Last Peanut Woman
Chris Mink
I stop by the roadside market where Vera boils peanuts 
in a twelve-gallon vat, and watch steam 
reach a high silvering paw over the lush coma 
of a produce stand years younger than her. 
Sandstone chimera statues stand guard out front. 
Quite a remedy for our collective fear of strangers, 
these moments when pleasantries 
exchange themselves innocently 
and without permission—
my whatcha know good, Vera's I can't call it. 
Instincts are animalistic. The teeth of lion 
and woman the same. Like the debutante who sleeps 
through noon on the weekends and wakes
with her arms stretched out, 
faint static between mouth and pillow. 
Or how, in the raw of boyhood, I ached for 
the fortunate walls in that room, their hanging ribbons.   
Because we grew with our own reasons
for chasing, I say these dump trucks
can rumble like hulks along a skinny two-lane highway
and wish they knew better, and Vera, filling out 
an oversized tent dress with its wiry patterned 
blue hydrangea, is the infinite romance 
of my daydreams, before a hen's claws
pressed their permanence to her temples, 
into the crooks of her hay-strong arms. These days 

she recites all the county seats 
in order of dead Indian chief.  
Dukakis—Bentsen bumper stickers 
behind the homemade mayhaw jelly 
she peddles to Yankees on vacation, 
their palm tree button downs and Technicolor
fanny packs. They stare at her all wrong.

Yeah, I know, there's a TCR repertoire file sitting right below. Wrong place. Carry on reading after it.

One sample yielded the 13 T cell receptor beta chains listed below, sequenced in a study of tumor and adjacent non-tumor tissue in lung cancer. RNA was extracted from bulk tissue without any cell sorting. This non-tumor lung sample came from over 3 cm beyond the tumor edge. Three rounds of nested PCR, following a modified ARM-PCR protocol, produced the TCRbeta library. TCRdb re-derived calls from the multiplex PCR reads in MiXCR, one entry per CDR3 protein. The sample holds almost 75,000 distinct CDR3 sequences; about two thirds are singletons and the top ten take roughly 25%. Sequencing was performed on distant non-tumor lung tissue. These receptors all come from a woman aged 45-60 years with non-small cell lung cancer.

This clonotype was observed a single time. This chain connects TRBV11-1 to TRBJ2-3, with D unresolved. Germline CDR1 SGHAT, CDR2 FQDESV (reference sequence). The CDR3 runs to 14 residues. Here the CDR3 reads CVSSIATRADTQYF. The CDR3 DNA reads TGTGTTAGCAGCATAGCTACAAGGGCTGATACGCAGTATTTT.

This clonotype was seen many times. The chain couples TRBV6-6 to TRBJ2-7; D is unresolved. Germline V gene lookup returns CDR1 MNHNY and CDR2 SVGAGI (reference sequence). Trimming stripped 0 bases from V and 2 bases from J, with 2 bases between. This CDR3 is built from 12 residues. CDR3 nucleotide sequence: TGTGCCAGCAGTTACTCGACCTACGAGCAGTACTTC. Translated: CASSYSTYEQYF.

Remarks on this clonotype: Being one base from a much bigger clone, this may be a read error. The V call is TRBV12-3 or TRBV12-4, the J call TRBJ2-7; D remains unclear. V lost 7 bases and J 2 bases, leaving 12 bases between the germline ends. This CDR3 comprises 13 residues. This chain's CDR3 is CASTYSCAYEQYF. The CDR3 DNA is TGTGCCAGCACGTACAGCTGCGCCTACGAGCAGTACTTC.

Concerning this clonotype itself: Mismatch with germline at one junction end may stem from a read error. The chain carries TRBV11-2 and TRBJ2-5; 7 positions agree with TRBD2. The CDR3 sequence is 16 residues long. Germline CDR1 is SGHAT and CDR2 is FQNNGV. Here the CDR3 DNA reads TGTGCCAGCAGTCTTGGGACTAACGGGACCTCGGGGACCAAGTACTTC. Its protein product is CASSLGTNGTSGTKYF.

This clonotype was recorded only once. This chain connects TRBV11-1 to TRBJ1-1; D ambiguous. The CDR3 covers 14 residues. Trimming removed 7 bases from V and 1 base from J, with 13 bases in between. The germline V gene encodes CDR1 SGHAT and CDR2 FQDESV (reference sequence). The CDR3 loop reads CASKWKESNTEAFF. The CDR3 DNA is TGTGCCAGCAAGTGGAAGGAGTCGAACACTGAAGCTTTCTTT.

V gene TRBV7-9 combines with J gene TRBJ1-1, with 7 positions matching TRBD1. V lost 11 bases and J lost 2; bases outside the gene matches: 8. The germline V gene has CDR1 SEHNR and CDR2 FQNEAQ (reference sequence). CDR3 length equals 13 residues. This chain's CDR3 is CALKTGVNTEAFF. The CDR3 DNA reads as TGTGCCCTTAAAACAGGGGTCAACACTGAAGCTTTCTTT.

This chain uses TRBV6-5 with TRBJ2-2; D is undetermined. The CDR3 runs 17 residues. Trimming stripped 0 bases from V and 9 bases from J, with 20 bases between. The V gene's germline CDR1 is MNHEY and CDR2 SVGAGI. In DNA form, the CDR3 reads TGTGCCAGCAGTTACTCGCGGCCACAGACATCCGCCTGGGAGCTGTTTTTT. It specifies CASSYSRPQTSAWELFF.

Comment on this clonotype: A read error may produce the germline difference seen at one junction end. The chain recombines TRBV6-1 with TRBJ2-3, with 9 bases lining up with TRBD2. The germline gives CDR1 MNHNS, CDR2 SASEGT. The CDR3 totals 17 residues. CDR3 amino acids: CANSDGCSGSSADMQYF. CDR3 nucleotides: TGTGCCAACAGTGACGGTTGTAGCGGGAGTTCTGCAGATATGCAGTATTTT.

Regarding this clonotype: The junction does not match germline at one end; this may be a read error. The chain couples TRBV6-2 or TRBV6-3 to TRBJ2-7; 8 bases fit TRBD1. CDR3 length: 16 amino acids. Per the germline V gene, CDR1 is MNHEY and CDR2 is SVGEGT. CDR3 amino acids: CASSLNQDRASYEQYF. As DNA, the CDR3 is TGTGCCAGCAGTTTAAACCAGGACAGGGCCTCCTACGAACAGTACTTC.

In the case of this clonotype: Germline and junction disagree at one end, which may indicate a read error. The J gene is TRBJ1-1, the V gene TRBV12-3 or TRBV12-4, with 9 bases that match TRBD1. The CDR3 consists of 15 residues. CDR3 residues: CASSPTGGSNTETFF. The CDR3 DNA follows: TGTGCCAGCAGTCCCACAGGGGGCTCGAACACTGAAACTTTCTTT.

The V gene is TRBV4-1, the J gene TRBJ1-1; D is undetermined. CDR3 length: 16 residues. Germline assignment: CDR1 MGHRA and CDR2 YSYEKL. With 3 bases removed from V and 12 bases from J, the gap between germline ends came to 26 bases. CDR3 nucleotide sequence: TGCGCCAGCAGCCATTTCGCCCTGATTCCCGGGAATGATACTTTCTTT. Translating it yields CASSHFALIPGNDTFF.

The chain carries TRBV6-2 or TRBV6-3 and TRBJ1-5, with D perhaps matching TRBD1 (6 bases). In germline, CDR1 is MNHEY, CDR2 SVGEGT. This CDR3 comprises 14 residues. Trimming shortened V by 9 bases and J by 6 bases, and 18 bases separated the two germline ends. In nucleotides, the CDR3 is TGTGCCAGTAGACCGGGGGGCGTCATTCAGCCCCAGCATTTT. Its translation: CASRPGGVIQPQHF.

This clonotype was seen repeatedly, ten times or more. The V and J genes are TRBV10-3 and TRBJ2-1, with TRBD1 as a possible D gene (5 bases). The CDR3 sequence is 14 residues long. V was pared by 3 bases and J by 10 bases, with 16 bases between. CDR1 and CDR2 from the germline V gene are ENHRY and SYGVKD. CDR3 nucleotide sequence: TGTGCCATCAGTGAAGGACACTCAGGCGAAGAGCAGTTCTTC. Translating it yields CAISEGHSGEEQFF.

She adds cayenne to the vat 
with a twice-broken pinky her grandkids call 
the talon, and tries not to hate 
the words they know, that they don't cut promises 
into their palms and shake hands. 
Behind the market, her husband 
crows about a news anchor and the damned Mexicans
and man, how she stirs, carefully 
managing salt levels, estimating 
the number of stabs it would take to kill a husband 
with a roasting fork, if the fork-wielder 
is of a mind, and has some bulk in her shoulder.  
 
What a blessing is a new man standing by 
your wife's best apples, 
asking questions as sweet as their insides,  
who doesn't know she took a life in '73 
when the doe ran in front of her Buick.   
I hope her pedal was bound to the floor
as if it were tied up in ivy, wild
with the yellow light of fiercely manicured toes. 
Chris Mink was born and raised in Tuscaloosa, Alabama. He was a finalist for the 2014 Tupelo Press Berkshire Prize, and semi-finalist for the 2014 Saturnalia Poetry Prize. His work has appeared or is forthcoming in The Chattahoochee Review, Hobart, Anti-, Star 82 Review, and It Was Written: An Anthology of Poetry Inspired by Hip-Hop, among others. He currently resides in Tallahassee, Florida, where he will receive his PhD in English from Florida State University in December 2014.


more by Chris Mink:
Daylight as a Chainsaw
A King Dies With His Bloodhounds in the Hay Cotton Says